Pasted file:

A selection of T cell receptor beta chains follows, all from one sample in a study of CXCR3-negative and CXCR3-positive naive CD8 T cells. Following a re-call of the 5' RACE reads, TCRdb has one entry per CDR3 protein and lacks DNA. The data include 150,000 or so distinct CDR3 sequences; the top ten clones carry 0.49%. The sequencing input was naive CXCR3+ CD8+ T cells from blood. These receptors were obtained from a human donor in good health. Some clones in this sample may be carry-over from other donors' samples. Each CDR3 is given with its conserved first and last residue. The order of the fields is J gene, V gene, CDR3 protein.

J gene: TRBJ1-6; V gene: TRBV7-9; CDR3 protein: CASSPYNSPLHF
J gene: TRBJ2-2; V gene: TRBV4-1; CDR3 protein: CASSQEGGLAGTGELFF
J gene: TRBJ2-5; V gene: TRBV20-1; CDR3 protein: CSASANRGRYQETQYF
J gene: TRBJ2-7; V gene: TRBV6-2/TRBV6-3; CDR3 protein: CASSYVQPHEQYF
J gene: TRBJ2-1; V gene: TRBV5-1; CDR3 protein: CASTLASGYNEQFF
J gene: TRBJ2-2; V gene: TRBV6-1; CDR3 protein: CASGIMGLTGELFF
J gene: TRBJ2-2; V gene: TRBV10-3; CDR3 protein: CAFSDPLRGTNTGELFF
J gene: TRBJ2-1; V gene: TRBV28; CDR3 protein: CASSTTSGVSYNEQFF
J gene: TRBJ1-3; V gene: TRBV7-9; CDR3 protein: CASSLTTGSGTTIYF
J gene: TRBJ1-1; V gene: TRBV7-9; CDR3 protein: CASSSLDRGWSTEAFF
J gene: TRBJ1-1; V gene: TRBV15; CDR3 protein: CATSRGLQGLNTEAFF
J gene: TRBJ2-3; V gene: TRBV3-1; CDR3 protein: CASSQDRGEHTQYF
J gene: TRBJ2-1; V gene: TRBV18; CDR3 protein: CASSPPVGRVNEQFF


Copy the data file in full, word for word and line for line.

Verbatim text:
A selection of T cell receptor beta chains follows, all from one sample in a study of CXCR3-negative and CXCR3-positive naive CD8 T cells. Following a re-call of the 5' RACE reads, TCRdb has one entry per CDR3 protein and lacks DNA. The data include 150,000 or so distinct CDR3 sequences; the top ten clones carry 0.49%. The sequencing input was naive CXCR3+ CD8+ T cells from blood. These receptors were obtained from a human donor in good health. Some clones in this sample may be carry-over from other donors' samples. Each CDR3 is given with its conserved first and last residue. The order of the fields is J gene, V gene, CDR3 protein.

J gene: TRBJ1-6; V gene: TRBV7-9; CDR3 protein: CASSPYNSPLHF
J gene: TRBJ2-2; V gene: TRBV4-1; CDR3 protein: CASSQEGGLAGTGELFF
J gene: TRBJ2-5; V gene: TRBV20-1; CDR3 protein: CSASANRGRYQETQYF
J gene: TRBJ2-7; V gene: TRBV6-2/TRBV6-3; CDR3 protein: CASSYVQPHEQYF
J gene: TRBJ2-1; V gene: TRBV5-1; CDR3 protein: CASTLASGYNEQFF
J gene: TRBJ2-2; V gene: TRBV6-1; CDR3 protein: CASGIMGLTGELFF
J gene: TRBJ2-2; V gene: TRBV10-3; CDR3 protein: CAFSDPLRGTNTGELFF
J gene: TRBJ2-1; V gene: TRBV28; CDR3 protein: CASSTTSGVSYNEQFF
J gene: TRBJ1-3; V gene: TRBV7-9; CDR3 protein: CASSLTTGSGTTIYF
J gene: TRBJ1-1; V gene: TRBV7-9; CDR3 protein: CASSSLDRGWSTEAFF
J gene: TRBJ1-1; V gene: TRBV15; CDR3 protein: CATSRGLQGLNTEAFF
J gene: TRBJ2-3; V gene: TRBV3-1; CDR3 protein: CASSQDRGEHTQYF
J gene: TRBJ2-1; V gene: TRBV18; CDR3 protein: CASSPPVGRVNEQFF